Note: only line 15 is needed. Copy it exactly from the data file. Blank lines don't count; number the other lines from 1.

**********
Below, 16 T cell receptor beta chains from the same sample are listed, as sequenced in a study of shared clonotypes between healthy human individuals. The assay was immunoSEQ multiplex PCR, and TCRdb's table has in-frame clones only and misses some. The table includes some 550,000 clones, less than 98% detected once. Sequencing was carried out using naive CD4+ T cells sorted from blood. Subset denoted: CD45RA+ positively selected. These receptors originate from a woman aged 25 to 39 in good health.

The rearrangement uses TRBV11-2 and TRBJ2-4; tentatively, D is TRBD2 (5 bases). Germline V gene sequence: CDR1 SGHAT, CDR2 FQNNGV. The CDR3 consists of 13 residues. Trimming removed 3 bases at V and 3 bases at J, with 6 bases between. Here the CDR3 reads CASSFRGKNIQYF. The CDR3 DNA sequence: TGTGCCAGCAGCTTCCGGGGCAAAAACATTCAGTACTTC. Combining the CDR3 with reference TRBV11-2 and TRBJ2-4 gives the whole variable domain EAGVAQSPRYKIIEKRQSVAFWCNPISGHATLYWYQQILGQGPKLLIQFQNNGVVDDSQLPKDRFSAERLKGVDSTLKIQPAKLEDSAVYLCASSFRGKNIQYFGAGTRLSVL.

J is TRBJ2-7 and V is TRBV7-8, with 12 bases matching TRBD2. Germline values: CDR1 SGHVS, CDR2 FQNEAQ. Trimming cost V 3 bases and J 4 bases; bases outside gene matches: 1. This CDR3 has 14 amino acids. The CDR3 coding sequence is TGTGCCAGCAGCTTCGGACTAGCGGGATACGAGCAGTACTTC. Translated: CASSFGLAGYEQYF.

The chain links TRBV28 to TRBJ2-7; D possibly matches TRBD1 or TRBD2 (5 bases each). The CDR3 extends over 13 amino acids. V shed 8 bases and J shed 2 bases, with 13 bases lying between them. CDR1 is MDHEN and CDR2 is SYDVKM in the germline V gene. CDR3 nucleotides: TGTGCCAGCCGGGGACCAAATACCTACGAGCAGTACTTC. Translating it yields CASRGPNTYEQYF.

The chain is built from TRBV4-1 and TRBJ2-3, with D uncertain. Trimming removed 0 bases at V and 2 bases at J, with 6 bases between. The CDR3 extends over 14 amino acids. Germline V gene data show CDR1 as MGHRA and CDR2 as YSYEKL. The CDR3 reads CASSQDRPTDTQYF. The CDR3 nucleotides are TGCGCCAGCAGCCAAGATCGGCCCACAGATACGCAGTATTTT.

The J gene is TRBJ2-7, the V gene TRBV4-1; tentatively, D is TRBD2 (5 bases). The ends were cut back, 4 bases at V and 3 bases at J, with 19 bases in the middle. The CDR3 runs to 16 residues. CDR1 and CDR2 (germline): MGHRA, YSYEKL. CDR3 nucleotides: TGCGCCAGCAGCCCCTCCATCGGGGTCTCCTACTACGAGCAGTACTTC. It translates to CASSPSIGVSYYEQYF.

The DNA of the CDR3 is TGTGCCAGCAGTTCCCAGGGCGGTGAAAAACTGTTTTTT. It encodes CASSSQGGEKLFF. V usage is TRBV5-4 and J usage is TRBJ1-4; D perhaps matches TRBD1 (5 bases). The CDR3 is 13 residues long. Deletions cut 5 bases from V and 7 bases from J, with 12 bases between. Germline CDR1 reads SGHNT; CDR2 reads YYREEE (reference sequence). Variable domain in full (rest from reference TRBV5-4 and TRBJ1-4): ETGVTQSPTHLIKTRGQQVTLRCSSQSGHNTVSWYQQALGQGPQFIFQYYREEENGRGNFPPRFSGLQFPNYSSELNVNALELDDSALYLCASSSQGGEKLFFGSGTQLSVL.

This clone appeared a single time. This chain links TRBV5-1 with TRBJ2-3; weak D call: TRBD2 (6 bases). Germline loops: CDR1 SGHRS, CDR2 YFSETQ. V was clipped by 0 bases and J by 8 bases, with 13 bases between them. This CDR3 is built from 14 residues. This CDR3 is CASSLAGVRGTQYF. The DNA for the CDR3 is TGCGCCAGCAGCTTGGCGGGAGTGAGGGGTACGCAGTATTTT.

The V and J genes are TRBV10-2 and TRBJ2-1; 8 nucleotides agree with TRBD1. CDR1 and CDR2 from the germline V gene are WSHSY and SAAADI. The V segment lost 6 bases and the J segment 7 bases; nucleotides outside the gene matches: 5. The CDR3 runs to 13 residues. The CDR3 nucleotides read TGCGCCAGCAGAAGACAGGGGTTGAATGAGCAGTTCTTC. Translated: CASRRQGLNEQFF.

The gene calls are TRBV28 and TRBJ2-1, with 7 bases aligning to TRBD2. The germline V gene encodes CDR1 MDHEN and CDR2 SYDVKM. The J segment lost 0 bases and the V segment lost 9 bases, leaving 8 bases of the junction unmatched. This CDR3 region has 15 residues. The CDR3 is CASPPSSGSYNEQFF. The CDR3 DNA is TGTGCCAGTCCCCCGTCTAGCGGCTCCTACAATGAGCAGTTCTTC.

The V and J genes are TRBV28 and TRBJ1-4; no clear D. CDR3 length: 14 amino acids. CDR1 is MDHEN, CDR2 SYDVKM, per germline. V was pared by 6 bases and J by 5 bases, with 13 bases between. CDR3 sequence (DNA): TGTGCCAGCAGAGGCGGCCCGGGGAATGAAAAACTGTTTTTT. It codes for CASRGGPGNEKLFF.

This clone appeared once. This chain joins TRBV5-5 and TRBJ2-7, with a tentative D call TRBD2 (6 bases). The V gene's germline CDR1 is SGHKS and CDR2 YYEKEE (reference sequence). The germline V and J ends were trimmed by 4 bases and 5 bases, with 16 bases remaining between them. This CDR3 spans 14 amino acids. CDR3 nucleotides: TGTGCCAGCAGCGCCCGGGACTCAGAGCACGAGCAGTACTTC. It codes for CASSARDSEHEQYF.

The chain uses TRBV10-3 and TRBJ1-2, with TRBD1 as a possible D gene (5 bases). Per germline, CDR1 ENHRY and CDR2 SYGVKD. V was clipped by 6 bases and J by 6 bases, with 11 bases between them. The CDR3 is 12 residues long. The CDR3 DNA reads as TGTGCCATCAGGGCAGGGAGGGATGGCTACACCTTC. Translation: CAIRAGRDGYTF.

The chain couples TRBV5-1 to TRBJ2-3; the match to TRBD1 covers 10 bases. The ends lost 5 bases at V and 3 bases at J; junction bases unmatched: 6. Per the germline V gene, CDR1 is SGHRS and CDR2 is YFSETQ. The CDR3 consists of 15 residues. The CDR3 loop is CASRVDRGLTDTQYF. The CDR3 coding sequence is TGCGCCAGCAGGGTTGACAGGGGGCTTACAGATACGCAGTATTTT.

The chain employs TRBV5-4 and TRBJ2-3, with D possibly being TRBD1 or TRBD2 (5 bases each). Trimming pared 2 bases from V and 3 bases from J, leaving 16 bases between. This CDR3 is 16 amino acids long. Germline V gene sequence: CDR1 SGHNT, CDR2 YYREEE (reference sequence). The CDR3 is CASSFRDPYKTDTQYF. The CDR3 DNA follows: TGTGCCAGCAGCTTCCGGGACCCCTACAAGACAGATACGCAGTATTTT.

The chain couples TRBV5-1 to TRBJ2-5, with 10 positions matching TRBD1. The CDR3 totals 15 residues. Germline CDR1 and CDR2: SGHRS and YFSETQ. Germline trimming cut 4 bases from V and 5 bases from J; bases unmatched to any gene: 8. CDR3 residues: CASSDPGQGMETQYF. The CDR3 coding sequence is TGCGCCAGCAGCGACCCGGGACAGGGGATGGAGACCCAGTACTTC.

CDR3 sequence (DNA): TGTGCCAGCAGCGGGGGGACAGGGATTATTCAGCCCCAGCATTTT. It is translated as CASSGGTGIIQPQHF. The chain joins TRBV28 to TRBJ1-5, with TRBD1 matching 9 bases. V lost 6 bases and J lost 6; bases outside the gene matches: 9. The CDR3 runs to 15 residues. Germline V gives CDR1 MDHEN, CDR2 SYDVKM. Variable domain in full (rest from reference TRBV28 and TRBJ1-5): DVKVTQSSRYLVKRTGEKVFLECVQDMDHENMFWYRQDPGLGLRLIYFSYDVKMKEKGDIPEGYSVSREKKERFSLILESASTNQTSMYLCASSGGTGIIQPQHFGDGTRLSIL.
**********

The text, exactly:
The chain employs TRBV5-4 and TRBJ2-3, with D possibly being TRBD1 or TRBD2 (5 bases each). Trimming pared 2 bases from V and 3 bases from J, leaving 16 bases between. This CDR3 is 16 amino acids long. Germline V gene sequence: CDR1 SGHNT, CDR2 YYREEE (reference sequence). The CDR3 is CASSFRDPYKTDTQYF. The CDR3 DNA follows: TGTGCCAGCAGCTTCCGGGACCCCTACAAGACAGATACGCAGTATTTT.